You could build a sensational multimedia system supported by either ATI’s or Nvidia’s multimedia cards, either standalone or in Crossfire or SLI Mode. Or, you could build a superb Top End professional graphics workstation that fully uses the new SATA ratification and if you really wish to be impetuous, push the boat out, overclock the system in either of the those modes.
There are now a few professional system integrator companies providing these racked standalone solutions, though take heed, overclock the system in the professional market and you null and void your warranty. Current system integrators suppliers are providing their own specialised warranties as we go to print. So for those wishing to take the plunge and wish the system to be pushed that little bit more, it can be done.
In this review, though, the systems will remain at standard BIOS settings with the only exception being the memory settings adjusted to take advantage of the newer and much faster memory.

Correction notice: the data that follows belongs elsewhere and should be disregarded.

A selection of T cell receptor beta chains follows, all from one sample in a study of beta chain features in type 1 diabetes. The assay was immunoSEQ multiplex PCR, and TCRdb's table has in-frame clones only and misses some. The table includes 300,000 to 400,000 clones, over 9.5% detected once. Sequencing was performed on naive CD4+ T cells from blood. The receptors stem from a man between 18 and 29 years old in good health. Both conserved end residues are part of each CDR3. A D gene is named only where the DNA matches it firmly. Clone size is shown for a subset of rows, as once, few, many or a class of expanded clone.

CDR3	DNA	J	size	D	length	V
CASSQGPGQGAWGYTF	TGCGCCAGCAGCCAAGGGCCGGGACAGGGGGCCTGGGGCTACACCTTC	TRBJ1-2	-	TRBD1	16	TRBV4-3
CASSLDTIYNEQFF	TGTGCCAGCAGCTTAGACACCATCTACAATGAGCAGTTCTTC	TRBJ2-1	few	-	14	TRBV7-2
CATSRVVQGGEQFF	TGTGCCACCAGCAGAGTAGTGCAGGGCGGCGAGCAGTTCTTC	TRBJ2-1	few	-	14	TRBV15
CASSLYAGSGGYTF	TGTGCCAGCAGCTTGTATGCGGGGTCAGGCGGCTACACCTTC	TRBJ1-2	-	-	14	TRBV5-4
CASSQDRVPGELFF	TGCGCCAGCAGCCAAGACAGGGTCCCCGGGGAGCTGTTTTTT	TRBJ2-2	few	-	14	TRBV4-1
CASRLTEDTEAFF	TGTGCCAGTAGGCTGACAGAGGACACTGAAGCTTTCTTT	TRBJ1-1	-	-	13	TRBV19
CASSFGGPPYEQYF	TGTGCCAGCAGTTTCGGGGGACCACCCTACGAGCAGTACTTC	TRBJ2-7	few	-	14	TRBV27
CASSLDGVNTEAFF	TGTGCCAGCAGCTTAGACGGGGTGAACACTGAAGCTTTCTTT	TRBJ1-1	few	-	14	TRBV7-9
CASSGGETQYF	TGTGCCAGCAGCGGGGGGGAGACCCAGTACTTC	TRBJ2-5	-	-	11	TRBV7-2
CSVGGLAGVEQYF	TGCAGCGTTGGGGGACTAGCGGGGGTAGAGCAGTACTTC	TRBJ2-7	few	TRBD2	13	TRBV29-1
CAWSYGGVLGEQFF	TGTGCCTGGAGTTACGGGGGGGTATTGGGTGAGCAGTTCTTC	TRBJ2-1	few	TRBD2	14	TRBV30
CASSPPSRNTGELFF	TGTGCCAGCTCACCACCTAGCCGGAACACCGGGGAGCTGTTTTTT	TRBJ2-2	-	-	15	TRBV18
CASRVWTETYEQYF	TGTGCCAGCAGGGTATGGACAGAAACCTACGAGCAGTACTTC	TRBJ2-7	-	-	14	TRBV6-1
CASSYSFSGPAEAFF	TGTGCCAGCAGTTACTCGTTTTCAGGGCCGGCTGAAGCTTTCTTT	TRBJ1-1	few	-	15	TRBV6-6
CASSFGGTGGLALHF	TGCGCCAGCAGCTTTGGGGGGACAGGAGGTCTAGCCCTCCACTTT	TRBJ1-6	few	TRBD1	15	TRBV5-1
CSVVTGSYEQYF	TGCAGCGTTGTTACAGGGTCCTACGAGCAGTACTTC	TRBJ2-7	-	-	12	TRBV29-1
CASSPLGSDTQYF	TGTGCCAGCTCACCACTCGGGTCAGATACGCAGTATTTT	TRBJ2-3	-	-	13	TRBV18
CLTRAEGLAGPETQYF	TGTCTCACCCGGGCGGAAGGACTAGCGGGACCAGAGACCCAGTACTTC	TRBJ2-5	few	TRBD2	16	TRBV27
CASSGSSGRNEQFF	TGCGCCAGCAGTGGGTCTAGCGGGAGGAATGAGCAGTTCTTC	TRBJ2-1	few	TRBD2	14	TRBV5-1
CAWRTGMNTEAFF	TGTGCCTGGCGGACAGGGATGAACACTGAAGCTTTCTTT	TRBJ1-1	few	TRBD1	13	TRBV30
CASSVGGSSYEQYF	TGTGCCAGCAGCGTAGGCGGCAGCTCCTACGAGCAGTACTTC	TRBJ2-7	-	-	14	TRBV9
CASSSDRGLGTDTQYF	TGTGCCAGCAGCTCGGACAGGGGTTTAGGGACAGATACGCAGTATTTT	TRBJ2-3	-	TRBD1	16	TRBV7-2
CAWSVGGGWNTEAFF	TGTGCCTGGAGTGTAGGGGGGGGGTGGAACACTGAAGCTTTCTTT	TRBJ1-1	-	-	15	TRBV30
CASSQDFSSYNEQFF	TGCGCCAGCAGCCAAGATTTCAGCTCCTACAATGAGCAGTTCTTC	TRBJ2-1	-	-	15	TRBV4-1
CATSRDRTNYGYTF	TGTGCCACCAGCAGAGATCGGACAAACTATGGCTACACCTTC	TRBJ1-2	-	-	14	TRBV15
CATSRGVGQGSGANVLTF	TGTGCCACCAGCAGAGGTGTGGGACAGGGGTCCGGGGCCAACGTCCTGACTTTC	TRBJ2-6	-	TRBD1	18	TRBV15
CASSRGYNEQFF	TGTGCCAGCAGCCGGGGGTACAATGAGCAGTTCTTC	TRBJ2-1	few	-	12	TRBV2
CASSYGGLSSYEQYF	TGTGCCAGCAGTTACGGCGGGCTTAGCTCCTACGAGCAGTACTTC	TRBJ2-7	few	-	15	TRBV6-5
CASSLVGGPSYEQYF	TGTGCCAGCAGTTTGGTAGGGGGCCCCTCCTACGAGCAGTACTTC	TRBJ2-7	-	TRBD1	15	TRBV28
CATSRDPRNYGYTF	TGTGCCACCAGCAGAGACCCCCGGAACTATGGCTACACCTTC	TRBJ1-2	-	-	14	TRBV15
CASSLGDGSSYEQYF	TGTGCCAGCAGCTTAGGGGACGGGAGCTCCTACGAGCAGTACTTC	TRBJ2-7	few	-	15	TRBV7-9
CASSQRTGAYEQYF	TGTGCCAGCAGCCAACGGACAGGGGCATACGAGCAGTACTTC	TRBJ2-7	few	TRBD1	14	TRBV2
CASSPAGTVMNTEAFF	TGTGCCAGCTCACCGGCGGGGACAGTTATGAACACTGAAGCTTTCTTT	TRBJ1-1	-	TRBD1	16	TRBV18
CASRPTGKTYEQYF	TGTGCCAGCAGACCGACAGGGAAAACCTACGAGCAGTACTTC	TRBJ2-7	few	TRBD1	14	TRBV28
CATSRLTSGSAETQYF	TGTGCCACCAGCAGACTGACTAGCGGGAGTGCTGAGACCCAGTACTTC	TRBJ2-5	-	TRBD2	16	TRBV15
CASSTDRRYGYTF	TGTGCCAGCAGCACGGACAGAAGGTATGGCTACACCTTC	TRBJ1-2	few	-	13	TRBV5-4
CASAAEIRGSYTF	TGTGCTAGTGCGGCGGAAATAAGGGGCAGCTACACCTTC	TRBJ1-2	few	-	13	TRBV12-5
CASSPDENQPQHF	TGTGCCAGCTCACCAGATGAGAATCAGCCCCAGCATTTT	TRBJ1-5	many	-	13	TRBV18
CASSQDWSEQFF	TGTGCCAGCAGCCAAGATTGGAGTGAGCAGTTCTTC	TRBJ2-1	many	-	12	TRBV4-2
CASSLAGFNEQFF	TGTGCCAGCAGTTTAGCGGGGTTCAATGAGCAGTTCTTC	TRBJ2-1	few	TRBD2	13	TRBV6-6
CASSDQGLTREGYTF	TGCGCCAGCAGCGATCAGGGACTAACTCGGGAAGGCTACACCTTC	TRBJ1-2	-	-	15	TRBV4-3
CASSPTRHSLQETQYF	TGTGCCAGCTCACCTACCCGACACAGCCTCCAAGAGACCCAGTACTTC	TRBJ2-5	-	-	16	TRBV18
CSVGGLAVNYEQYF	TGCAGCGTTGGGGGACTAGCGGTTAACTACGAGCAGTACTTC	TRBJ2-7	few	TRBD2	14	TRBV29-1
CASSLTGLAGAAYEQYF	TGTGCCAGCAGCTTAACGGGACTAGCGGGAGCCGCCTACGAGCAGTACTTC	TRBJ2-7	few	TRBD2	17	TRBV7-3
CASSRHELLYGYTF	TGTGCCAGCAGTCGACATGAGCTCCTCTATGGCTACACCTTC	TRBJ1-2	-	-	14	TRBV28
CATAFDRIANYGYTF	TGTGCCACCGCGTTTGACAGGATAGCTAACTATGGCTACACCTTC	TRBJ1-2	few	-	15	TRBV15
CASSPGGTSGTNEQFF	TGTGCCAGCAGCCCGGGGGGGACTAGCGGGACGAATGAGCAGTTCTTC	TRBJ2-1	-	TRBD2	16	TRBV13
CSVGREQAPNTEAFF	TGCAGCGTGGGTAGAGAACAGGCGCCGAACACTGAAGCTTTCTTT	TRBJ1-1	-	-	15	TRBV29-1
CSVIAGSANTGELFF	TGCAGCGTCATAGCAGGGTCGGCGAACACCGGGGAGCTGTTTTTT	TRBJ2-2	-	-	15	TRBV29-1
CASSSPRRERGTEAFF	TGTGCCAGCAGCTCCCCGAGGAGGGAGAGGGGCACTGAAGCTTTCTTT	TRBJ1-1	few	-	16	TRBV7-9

There’s a large number of benchmarks available and you could spend all day producing results if the time permitted. In order to make this a factual hard hitting article we looked carefully at what the community really need to see as timescales ran against us in providing you with more information. Therefore we chose the following to highlight just how good the new complete architecture really is in all arenas. In order to expedite the proceedings, all tests shown within are at their primary display default settings.
Benchmarks and Software used in 64-bit Mode
Microsoft Windows 7 Professional 64-bit
SiSoftware Sandra 2011 (Latest Build)
SPECviewperf 11.0 64-bit
There have been many rumours flying around about what this new i7 CPU can do and cannot do, but the results speak for themselves.
We have to take a moment to reflect on the new mainboard’s performance. Our friend the “Skull” is feature rich in many aspects which should keep many happy for a long time. The heatpipe cooling which covers the key components is a very welcome addition to this top end mainboard and should ensure longevity of those critical success factors of the mainboard, especially when operating at peak outputs. There are many ways to upgrade, too many to mention here. One final point is that the mainboard does come supplied with a Wi-Fi/BlueTooth Module.